A report in 1991 looked at how genome research was developing. I recall that back in 1990, not long after I had joined the Institute, I was summoned to a meeting with Diane McLaren (the author of this report), Dai Rees (MRC Chief), Ben Martin (bibliometrics expert) and a couple of genome researchers. As part of a grand survey of genome research MRC wanted a bibliometric analysis of genome research publications. My role was to advise on a suitable Medline search strategy to extract the base data for the analysis. It was a bit scary at first, but interesting and flattering to be involved. I’m not sure what happened to that survey as it doesn’t seem to have been published in this review.
- Human genome research: a review of European and international contributions by Diane McLaren (1991)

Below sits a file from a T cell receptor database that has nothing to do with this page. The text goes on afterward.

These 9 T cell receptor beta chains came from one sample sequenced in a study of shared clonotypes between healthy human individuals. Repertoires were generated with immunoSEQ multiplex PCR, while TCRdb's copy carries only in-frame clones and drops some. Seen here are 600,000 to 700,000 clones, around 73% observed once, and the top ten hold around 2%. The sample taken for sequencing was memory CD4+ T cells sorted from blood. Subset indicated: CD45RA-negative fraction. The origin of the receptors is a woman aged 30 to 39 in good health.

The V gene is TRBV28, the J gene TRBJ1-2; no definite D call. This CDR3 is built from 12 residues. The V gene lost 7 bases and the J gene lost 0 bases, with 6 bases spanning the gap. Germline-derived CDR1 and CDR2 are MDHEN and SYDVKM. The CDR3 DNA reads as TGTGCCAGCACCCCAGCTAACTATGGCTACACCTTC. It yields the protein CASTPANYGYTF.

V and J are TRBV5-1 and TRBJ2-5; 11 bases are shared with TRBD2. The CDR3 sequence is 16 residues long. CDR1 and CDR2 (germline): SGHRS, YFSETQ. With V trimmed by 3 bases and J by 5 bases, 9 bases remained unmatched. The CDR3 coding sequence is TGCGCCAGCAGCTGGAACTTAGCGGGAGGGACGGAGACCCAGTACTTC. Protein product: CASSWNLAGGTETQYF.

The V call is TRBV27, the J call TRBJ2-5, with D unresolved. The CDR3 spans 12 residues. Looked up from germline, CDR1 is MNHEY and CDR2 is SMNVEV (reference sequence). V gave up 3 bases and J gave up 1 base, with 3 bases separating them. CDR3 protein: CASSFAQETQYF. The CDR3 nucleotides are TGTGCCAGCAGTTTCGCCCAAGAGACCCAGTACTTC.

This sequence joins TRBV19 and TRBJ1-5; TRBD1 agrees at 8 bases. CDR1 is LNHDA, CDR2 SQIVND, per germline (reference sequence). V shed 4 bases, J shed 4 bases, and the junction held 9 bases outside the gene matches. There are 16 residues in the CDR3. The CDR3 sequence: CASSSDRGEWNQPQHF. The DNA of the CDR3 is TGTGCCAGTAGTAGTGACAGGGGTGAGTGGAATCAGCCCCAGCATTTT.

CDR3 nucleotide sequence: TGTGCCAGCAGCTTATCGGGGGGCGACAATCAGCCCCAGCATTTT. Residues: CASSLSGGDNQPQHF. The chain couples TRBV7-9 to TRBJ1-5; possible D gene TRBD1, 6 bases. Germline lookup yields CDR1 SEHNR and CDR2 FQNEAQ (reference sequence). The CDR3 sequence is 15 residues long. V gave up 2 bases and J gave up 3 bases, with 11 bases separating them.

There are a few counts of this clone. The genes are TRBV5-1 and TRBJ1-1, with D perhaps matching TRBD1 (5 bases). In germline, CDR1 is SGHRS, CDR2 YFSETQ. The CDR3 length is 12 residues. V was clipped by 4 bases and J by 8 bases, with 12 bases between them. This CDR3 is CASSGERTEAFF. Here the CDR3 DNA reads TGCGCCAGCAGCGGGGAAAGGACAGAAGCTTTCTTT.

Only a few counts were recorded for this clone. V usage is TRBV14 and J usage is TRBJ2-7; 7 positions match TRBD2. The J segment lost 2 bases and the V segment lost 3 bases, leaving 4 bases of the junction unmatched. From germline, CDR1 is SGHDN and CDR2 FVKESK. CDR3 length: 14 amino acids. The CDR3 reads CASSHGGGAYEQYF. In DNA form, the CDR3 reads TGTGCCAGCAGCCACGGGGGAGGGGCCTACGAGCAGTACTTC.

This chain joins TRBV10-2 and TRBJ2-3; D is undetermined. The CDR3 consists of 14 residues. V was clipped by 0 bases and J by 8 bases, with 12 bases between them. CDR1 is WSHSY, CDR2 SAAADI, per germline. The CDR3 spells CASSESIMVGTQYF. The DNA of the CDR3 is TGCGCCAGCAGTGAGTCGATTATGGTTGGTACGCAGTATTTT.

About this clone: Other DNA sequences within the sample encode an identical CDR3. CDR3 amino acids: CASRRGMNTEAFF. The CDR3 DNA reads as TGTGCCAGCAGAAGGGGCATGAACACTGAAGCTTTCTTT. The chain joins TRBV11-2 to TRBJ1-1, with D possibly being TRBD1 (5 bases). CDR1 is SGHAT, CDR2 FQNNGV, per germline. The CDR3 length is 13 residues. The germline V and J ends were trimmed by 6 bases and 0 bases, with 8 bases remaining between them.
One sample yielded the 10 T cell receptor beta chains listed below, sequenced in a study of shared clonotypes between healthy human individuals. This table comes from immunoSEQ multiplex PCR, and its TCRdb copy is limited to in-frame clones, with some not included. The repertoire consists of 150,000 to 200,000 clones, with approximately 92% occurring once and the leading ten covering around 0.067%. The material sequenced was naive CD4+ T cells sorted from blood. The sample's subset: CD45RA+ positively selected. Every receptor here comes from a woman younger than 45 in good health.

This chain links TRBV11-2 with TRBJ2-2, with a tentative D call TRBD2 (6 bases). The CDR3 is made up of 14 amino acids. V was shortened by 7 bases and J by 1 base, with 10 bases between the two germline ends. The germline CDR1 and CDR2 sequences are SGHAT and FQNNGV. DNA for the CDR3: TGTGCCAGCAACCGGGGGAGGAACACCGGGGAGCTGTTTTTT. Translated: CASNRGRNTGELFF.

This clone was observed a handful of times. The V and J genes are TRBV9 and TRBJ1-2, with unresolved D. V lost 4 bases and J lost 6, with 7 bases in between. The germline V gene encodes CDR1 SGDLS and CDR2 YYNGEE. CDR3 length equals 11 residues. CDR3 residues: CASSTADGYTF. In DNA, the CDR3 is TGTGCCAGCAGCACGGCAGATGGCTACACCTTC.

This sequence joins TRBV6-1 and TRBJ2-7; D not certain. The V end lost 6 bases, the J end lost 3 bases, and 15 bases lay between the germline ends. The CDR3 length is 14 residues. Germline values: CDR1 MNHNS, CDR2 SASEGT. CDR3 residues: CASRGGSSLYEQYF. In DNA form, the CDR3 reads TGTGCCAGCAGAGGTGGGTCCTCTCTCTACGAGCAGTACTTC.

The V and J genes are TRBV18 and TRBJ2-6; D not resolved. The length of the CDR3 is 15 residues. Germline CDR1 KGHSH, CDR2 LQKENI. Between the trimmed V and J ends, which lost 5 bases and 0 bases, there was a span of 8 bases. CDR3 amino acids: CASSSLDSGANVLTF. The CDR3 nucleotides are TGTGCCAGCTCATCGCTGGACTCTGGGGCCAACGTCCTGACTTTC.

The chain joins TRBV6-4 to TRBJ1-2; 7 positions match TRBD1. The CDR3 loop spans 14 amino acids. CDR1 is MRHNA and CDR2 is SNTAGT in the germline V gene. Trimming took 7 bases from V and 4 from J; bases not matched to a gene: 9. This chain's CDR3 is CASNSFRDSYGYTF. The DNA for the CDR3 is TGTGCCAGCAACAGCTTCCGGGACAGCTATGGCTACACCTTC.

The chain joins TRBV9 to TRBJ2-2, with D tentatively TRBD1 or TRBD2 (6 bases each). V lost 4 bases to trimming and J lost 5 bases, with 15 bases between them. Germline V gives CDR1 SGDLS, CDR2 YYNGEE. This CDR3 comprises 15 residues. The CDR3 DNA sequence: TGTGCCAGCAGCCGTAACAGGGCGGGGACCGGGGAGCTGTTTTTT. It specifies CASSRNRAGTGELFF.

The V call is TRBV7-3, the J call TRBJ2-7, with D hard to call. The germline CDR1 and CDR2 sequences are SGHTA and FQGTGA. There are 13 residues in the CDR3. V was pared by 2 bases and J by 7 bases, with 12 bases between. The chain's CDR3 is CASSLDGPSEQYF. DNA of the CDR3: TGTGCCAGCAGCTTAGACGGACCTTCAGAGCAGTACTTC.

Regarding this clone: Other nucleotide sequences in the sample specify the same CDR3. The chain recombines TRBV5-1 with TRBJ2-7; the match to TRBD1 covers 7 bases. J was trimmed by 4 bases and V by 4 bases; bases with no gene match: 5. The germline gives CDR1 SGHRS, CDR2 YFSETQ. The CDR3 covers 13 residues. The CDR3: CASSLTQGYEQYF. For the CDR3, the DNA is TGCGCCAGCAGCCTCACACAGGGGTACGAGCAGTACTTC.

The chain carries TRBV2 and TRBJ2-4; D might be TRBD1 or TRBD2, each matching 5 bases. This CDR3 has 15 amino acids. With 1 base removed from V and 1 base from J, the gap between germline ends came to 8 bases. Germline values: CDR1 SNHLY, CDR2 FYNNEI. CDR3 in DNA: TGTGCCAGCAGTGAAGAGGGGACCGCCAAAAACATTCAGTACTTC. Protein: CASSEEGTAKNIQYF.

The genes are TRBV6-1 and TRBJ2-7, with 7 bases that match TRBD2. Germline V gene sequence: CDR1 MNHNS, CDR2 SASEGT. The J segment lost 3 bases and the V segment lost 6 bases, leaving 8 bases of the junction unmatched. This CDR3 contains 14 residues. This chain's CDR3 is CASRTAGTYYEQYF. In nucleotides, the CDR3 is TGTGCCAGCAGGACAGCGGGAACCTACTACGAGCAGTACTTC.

The MRC produced a number of short guides on research ethics:
- The ethical conduct of AIDS vaccine trials (1991)
- The ethical conduct of research on children (1991)
- Responsibility in investigations on human participants and material and on personal information (1991)
8. MRC Annual Reports
These are less noteworthy – more like corporate documents. They were general accounts of the Council’s activity, and ‘yearbooks’ about research establishments, staff and programmes. The earlier reports have distinguished introductions drafted by Sir Walter Morley Fletcher, the first secretary of the MRC.